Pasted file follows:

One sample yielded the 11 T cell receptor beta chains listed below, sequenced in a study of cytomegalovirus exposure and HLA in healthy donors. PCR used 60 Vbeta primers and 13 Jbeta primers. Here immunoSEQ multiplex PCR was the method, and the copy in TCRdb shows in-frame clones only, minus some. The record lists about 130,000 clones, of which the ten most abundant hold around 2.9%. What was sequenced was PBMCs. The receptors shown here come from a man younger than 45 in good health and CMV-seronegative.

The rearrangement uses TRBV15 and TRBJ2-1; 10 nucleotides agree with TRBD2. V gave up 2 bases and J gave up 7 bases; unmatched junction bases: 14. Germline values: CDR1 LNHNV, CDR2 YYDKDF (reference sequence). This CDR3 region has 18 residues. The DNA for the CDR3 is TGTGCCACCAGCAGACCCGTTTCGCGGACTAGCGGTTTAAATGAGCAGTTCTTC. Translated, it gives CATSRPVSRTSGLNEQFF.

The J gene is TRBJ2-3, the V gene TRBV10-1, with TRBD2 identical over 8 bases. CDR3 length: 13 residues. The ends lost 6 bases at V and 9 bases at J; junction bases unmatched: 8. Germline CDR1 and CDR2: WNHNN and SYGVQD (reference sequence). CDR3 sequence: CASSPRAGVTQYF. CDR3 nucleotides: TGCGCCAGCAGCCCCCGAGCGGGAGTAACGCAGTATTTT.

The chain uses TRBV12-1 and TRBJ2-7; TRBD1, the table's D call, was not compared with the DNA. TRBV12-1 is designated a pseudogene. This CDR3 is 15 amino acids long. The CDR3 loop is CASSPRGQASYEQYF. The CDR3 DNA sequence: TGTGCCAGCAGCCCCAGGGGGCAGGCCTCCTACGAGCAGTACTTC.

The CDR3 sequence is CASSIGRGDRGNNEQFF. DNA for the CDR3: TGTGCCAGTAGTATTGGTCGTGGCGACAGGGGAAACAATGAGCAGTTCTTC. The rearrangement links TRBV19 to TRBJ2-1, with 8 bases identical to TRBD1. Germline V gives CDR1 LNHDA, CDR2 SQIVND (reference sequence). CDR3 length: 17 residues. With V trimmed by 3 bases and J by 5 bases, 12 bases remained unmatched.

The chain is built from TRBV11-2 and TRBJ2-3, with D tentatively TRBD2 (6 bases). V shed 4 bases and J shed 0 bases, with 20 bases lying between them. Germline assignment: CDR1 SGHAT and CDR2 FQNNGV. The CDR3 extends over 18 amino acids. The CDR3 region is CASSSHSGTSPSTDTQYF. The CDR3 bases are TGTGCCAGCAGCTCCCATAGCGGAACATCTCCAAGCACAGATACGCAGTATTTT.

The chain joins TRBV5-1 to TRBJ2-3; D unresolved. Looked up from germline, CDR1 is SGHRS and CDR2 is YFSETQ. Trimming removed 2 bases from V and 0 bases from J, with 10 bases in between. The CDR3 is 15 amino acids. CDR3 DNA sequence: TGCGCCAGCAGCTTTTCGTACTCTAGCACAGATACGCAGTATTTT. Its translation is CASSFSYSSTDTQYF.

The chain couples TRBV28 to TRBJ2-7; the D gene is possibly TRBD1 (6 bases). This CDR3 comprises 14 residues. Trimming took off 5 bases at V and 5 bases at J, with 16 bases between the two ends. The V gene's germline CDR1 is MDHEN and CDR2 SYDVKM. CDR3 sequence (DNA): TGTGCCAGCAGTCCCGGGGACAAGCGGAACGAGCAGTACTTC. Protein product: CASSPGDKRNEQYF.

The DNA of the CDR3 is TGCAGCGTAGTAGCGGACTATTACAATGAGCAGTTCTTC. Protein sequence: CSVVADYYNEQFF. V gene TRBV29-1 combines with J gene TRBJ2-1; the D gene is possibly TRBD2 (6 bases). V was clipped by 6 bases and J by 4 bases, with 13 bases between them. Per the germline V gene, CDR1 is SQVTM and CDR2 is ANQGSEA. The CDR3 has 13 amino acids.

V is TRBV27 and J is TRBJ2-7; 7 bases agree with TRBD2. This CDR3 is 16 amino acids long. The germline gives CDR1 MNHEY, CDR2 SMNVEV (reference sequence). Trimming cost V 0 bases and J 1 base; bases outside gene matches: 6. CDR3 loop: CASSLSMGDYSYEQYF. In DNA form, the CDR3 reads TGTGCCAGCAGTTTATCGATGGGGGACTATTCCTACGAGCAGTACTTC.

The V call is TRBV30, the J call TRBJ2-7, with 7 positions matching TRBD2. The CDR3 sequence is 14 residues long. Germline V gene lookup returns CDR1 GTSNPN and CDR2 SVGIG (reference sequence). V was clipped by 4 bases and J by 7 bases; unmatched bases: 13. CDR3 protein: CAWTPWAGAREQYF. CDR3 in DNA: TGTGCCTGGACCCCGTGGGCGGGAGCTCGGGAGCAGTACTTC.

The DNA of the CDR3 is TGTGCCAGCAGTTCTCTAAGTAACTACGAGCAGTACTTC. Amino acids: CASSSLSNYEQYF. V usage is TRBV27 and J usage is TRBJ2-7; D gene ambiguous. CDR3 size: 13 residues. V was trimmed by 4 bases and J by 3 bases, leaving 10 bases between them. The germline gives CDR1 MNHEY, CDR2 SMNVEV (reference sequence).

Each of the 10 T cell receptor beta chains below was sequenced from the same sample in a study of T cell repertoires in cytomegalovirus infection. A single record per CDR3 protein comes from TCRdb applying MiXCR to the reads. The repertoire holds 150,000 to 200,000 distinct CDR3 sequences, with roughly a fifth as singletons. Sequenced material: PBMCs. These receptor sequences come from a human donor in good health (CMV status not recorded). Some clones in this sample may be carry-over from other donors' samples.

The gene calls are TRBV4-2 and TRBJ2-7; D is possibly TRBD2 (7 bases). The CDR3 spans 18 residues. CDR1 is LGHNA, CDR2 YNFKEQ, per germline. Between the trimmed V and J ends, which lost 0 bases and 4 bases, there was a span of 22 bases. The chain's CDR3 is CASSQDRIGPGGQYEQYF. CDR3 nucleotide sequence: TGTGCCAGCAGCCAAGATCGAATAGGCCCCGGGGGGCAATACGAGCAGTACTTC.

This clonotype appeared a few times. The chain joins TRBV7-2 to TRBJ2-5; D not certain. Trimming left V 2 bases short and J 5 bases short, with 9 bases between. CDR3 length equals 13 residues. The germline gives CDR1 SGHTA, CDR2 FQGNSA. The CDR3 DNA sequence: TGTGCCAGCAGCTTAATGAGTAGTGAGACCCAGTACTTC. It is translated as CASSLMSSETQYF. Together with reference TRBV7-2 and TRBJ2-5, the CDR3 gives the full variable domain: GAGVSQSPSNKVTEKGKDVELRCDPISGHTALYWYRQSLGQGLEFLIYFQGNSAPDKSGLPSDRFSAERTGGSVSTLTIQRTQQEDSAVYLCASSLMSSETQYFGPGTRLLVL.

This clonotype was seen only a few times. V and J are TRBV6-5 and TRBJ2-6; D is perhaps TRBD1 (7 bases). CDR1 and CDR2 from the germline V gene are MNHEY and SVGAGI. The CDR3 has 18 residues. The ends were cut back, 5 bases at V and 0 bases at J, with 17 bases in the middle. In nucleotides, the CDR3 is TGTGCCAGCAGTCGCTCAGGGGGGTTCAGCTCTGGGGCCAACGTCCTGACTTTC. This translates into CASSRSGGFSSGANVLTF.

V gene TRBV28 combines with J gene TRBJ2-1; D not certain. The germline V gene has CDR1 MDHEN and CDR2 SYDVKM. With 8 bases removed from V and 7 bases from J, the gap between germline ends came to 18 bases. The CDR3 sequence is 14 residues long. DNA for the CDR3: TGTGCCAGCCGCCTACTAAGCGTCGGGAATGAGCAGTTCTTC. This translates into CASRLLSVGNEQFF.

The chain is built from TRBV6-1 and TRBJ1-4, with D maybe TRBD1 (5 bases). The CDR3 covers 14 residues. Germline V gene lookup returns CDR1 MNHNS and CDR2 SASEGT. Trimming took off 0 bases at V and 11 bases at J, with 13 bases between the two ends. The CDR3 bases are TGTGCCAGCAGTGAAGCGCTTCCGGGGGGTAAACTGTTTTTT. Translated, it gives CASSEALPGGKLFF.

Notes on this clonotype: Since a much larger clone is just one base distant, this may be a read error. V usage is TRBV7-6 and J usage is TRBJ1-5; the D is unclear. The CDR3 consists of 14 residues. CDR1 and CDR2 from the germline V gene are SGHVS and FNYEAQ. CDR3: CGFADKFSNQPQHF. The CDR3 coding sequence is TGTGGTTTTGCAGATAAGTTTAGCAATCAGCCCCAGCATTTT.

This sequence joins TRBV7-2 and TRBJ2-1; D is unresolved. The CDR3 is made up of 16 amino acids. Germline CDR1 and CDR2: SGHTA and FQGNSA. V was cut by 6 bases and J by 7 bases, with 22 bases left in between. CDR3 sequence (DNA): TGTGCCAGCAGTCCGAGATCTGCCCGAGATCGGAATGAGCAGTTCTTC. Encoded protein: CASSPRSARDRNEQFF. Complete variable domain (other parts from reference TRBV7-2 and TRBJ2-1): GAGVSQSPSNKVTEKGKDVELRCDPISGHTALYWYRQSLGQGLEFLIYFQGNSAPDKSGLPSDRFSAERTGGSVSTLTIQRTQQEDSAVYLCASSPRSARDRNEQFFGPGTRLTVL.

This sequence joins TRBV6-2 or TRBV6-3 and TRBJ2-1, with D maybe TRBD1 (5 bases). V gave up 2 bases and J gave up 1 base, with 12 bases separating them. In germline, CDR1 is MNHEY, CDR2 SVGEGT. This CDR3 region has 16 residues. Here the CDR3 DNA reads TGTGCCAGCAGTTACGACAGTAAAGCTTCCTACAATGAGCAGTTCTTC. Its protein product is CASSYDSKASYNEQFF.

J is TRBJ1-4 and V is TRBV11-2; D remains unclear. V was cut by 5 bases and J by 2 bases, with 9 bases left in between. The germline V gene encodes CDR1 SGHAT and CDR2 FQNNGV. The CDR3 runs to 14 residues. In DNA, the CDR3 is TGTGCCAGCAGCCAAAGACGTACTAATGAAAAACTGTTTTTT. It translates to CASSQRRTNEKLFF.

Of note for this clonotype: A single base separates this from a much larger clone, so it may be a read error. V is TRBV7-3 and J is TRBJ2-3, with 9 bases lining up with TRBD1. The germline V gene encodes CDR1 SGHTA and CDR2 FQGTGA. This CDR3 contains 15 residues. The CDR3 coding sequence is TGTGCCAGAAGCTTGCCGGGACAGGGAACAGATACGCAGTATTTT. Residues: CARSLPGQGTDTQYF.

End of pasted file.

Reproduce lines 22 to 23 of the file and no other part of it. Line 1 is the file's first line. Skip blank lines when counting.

J is TRBJ1-4 and V is TRBV11-2; D remains unclear. V was cut by 5 bases and J by 2 bases, with 9 bases left in between. The germline V gene encodes CDR1 SGHAT and CDR2 FQNNGV. The CDR3 runs to 14 residues. In DNA, the CDR3 is TGTGCCAGCAGCCAAAGACGTACTAATGAAAAACTGTTTTTT. It translates to CASSQRRTNEKLFF.

Of note for this clonotype: A single base separates this from a much larger clone, so it may be a read error. V is TRBV7-3 and J is TRBJ2-3, with 9 bases lining up with TRBD1. The germline V gene encodes CDR1 SGHTA and CDR2 FQGTGA. This CDR3 contains 15 residues. The CDR3 coding sequence is TGTGCCAGAAGCTTGCCGGGACAGGGAACAGATACGCAGTATTTT. Residues: CARSLPGQGTDTQYF.